My students and staff joked with me that they had never seen me so excited. And the feeling was mutual. Our collective cheers, groans, gasps, teeth-sucking, screams, finger snaps, and thunderous applause for a plot unfolding in a Black-led nation that outpaced every other country in the world was something we will remember for the rest of our lives. As far as we were concerned, non-Black moviegoers were irrelevant — because for once in our lives, they actually were.
After the movie concluded, I asked my students for their reactions. Among their favorite themes were the relationships between Africans and Diasporans, which is steeped in slavery, colonialism, immigration, access to resources, homecomings, exoticization, and stereotypes. Black Panther handled these tensions with care and empowered viewers with bridge-building possibilities in a way we haven’t before seen on screen.
My students also loved the focus on melanin and Black beauty. Throughout the film, we saw dark, Black skin shown in a way that was stunning, refreshing, and empowering. The women and men of Black Panther took our breath away, repeatedly (special shoutout to Angela Bassett, who clearly does not age). My students also commented on the characters’ hair styles, which were natural, unique, and ever-changing. They especially loved Killmonger’s braids and were thrilled to learn that 25 hairstylists had worked on the film to beautify the characters, according to The New York Times.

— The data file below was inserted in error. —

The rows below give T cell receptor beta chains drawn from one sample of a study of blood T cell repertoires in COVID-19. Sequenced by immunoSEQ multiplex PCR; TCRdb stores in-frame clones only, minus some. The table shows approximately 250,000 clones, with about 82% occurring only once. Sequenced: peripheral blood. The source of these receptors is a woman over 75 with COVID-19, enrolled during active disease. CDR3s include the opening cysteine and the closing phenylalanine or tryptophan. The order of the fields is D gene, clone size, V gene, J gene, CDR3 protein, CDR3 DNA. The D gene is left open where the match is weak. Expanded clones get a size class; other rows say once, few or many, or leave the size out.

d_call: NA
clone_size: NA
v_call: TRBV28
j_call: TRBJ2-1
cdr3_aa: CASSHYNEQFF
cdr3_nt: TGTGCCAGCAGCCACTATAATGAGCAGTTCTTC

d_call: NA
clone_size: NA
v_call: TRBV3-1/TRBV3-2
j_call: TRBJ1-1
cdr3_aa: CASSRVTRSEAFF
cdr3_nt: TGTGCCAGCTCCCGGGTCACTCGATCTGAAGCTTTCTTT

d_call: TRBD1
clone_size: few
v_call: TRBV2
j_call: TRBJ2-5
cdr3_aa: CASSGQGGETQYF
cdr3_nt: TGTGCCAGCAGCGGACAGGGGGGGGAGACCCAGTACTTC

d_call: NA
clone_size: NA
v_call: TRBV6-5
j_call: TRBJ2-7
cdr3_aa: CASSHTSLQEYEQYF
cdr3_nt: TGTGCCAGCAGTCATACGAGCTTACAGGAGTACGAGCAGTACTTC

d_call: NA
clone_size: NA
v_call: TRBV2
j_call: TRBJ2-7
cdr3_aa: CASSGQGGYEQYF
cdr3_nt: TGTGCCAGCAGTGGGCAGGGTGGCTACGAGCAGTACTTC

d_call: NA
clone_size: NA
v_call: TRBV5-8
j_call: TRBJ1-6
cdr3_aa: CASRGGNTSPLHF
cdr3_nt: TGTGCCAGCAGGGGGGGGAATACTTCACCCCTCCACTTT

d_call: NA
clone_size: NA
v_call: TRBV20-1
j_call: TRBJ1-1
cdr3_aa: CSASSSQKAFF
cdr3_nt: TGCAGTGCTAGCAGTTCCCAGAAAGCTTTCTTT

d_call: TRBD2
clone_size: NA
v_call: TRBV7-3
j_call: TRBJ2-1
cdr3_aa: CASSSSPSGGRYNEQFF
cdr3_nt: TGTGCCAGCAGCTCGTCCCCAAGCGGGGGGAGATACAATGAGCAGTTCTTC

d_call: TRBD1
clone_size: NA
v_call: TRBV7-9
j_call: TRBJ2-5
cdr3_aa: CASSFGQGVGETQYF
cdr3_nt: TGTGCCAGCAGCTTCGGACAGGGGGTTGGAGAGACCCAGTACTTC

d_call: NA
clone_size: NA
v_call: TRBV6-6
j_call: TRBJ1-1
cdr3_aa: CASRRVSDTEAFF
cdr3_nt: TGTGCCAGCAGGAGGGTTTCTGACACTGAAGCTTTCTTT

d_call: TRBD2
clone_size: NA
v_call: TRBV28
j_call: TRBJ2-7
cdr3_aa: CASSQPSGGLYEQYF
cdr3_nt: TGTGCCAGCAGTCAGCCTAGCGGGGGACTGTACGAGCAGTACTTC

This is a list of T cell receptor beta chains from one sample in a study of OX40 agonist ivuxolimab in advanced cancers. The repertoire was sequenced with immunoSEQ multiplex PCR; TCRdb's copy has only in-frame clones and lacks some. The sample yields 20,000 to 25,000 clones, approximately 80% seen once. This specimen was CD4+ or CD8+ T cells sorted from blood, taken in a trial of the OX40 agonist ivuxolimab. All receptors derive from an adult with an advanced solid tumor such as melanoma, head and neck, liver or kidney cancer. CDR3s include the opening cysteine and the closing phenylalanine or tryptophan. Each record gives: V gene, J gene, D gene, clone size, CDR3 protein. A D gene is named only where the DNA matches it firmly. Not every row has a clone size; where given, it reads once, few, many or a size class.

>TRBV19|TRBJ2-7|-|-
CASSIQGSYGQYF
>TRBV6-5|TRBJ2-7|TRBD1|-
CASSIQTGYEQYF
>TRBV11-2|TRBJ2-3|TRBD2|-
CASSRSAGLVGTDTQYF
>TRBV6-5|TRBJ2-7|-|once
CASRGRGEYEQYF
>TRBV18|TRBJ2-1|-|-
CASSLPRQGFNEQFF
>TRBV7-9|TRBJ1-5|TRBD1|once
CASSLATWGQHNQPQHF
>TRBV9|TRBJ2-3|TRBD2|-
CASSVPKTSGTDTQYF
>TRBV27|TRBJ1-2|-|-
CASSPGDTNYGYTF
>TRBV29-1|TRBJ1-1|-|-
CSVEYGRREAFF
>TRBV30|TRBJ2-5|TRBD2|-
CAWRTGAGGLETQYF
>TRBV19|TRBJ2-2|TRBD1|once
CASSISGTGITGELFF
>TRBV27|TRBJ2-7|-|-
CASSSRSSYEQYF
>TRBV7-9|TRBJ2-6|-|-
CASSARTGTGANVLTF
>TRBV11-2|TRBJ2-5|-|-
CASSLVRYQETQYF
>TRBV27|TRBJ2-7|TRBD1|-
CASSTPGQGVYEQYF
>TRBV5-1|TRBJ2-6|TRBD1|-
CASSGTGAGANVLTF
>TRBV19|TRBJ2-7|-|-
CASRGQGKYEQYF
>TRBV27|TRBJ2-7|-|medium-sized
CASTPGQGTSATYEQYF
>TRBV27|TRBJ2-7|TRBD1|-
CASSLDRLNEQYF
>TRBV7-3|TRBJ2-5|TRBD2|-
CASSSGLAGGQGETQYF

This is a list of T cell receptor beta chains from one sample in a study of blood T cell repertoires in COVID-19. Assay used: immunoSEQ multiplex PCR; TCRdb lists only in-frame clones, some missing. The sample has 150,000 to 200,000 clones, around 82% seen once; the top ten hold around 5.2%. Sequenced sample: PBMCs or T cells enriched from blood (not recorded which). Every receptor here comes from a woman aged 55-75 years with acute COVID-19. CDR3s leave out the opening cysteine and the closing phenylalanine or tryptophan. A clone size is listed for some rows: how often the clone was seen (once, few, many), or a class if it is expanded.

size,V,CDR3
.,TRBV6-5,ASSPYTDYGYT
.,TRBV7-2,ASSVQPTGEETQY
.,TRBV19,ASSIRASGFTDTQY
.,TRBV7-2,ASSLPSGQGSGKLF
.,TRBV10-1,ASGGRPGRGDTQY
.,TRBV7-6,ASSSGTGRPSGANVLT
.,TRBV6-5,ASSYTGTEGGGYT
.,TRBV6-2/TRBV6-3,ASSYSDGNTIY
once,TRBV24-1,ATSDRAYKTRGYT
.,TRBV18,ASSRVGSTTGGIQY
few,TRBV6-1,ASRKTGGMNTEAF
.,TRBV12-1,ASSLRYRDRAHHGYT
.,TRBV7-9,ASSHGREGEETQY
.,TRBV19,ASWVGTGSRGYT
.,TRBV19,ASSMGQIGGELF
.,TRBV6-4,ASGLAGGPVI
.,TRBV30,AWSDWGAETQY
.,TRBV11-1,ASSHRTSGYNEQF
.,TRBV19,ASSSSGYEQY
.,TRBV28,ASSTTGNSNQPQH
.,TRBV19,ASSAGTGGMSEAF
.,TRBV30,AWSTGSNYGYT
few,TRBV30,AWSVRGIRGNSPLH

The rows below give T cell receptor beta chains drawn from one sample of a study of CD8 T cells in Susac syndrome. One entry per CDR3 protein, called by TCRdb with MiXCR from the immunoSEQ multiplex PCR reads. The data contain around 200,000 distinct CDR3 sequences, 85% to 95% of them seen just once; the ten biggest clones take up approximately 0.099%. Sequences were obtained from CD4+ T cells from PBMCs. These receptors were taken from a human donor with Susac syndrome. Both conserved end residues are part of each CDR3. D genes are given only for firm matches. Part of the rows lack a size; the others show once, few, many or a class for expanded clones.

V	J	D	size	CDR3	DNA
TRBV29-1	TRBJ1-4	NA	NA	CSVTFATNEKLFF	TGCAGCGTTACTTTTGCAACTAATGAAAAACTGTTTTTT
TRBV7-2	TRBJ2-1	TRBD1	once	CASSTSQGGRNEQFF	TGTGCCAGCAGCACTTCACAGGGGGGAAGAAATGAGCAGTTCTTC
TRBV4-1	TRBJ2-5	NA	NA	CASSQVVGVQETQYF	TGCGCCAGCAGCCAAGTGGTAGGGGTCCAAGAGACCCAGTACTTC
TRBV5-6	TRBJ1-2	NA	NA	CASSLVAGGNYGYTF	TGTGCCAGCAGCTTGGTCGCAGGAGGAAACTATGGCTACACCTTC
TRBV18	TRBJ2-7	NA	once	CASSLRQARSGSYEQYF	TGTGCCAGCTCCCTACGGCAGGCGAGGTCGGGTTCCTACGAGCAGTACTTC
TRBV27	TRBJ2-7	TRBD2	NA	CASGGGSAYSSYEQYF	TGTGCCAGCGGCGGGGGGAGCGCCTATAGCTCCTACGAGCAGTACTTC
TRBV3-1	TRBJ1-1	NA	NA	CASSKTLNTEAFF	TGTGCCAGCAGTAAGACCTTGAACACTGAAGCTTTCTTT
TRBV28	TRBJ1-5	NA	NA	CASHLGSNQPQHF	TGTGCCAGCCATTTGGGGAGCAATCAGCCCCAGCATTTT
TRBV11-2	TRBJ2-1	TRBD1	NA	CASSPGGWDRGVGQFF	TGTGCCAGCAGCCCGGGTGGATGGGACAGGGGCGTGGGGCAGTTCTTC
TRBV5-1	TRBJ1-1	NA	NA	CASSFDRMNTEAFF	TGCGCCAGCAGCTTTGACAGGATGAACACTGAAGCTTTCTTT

The students were also drawn to Black Panther‘s shade; while the film’s jokes are funny on a universal level, the manner in which characters deliver them are impeccably and culturally Black (Killmonger’s “Hey, Auntie!”or Shuri’s references to the “colonizer” and “another broken White boy” had us screaming). And my students from the Bay Area erupted into cheers of delight every time characters were in Oakland, home of the real-life Black Panther Party for Self-Defense, which is not explicitly addressed in the film but is common knowledge to many Black people. That Oakland serves as the bridge between Africa and the Diaspora is appropriate, and that it is the hometown of director Ryan Coogler is perfection.